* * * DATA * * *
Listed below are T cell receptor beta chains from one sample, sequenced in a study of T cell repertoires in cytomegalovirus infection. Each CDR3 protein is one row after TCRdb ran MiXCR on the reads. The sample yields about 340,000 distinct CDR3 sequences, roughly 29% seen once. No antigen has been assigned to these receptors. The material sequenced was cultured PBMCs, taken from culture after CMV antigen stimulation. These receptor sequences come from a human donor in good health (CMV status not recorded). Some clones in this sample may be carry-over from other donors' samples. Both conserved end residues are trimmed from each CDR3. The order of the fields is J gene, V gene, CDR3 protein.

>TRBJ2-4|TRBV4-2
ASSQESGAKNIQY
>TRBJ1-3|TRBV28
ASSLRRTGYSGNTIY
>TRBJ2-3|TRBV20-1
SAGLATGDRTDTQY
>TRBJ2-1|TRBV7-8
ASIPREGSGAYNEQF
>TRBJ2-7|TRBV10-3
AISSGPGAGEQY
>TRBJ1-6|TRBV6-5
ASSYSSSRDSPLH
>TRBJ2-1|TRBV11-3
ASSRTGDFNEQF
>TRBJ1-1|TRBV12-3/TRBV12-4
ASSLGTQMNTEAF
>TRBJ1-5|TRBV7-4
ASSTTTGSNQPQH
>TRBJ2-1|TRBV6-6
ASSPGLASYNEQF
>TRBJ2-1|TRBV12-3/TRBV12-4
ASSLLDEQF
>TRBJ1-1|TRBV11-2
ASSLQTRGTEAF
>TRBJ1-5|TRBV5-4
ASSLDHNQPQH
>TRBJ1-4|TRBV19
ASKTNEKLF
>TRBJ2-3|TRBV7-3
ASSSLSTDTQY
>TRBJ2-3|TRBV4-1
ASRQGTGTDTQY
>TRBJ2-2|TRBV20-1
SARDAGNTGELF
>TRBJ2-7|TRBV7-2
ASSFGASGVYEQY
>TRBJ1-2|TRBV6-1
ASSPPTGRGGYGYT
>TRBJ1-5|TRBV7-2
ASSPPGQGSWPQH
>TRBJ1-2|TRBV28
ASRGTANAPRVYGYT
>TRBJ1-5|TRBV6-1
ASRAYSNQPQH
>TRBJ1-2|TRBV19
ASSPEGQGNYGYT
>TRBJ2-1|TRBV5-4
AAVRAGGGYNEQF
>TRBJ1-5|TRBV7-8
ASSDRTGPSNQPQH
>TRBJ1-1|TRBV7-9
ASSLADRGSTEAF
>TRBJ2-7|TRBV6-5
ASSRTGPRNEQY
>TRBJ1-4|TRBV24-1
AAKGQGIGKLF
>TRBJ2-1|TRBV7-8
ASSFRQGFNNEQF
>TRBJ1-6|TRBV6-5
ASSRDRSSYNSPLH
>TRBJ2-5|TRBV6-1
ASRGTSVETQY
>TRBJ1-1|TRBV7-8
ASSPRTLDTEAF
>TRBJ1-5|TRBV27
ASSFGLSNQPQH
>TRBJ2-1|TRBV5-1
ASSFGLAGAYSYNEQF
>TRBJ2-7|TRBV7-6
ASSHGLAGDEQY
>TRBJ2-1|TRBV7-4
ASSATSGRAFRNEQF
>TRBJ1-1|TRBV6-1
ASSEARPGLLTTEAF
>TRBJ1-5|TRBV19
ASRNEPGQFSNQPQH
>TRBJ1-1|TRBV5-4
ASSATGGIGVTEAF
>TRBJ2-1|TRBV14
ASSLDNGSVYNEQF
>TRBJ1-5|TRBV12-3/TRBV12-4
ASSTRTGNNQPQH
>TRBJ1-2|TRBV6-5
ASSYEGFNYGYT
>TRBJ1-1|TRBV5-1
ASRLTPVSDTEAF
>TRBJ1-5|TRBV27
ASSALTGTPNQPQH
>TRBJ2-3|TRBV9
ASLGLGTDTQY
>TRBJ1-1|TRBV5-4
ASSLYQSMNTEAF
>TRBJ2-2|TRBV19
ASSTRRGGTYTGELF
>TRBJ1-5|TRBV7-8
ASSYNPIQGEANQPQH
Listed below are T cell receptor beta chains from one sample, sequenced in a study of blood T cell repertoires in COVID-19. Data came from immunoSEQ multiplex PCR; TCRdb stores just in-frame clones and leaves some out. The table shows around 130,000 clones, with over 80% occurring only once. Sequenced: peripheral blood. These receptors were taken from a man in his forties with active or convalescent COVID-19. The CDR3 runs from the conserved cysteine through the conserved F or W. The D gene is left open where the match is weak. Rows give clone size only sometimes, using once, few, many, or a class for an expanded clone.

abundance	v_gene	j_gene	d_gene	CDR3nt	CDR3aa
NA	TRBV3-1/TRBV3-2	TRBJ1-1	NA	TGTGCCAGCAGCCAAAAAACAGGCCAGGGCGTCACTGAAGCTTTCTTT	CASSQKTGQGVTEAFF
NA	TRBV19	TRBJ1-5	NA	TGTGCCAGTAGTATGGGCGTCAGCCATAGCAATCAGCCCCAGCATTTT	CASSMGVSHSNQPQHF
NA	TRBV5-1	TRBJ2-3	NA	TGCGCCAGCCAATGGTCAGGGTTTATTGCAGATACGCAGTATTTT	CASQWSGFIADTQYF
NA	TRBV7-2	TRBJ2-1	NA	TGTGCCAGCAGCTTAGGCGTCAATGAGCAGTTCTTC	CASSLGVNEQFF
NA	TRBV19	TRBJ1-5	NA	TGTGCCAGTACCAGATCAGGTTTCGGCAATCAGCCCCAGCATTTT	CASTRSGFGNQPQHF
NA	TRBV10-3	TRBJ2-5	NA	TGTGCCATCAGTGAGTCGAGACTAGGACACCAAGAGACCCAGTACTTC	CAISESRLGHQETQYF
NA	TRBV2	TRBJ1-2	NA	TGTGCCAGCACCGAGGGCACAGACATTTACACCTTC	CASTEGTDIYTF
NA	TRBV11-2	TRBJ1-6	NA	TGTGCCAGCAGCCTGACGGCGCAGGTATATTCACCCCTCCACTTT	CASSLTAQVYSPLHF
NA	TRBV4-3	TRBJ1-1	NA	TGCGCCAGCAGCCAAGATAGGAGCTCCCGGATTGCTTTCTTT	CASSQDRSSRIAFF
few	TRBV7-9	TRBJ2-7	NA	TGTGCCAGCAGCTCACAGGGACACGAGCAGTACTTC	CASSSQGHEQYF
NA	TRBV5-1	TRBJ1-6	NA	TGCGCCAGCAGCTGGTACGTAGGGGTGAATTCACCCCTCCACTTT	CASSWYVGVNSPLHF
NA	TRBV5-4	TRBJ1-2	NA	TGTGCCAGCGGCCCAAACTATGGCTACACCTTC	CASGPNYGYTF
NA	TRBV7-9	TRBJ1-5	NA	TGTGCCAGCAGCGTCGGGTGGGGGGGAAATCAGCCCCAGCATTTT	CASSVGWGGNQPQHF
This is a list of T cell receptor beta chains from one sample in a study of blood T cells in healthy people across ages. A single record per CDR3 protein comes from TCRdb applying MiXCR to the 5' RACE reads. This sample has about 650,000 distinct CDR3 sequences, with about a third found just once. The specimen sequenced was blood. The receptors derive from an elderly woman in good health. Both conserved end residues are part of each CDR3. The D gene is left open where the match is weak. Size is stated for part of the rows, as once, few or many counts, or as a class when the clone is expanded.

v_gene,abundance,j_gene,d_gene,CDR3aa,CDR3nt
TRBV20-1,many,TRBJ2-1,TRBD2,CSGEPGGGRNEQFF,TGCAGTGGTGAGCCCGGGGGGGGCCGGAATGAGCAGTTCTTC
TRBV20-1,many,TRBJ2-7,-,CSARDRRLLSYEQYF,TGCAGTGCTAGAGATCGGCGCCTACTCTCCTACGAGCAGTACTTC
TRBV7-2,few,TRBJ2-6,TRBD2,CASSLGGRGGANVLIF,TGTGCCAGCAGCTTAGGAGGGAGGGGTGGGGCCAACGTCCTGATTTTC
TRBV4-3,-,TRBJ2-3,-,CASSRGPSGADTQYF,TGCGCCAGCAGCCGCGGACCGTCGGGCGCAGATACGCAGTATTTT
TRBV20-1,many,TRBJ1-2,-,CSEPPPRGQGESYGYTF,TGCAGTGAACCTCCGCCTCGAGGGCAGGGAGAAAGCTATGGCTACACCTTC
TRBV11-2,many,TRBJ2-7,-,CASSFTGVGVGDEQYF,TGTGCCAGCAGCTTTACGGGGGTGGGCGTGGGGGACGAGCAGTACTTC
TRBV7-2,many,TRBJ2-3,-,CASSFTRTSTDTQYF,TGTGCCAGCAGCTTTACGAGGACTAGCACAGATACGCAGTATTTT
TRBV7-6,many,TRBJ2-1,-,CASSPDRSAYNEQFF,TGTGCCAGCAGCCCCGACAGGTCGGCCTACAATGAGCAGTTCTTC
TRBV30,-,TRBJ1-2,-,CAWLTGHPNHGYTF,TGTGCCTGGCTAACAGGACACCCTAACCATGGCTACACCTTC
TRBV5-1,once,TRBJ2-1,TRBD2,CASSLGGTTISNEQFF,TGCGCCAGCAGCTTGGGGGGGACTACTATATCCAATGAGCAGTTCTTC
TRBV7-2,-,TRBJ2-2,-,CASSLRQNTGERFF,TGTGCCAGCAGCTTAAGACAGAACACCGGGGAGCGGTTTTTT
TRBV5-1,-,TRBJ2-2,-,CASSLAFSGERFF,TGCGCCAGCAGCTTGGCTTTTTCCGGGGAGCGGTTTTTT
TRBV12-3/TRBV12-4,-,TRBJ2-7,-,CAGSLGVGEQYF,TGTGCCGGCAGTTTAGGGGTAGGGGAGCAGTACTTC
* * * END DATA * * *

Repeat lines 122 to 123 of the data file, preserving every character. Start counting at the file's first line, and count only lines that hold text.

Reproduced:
TRBV7-6,many,TRBJ2-1,-,CASSPDRSAYNEQFF,TGTGCCAGCAGCCCCGACAGGTCGGCCTACAATGAGCAGTTCTTC
TRBV30,-,TRBJ1-2,-,CAWLTGHPNHGYTF,TGTGCCTGGCTAACAGGACACCCTAACCATGGCTACACCTTC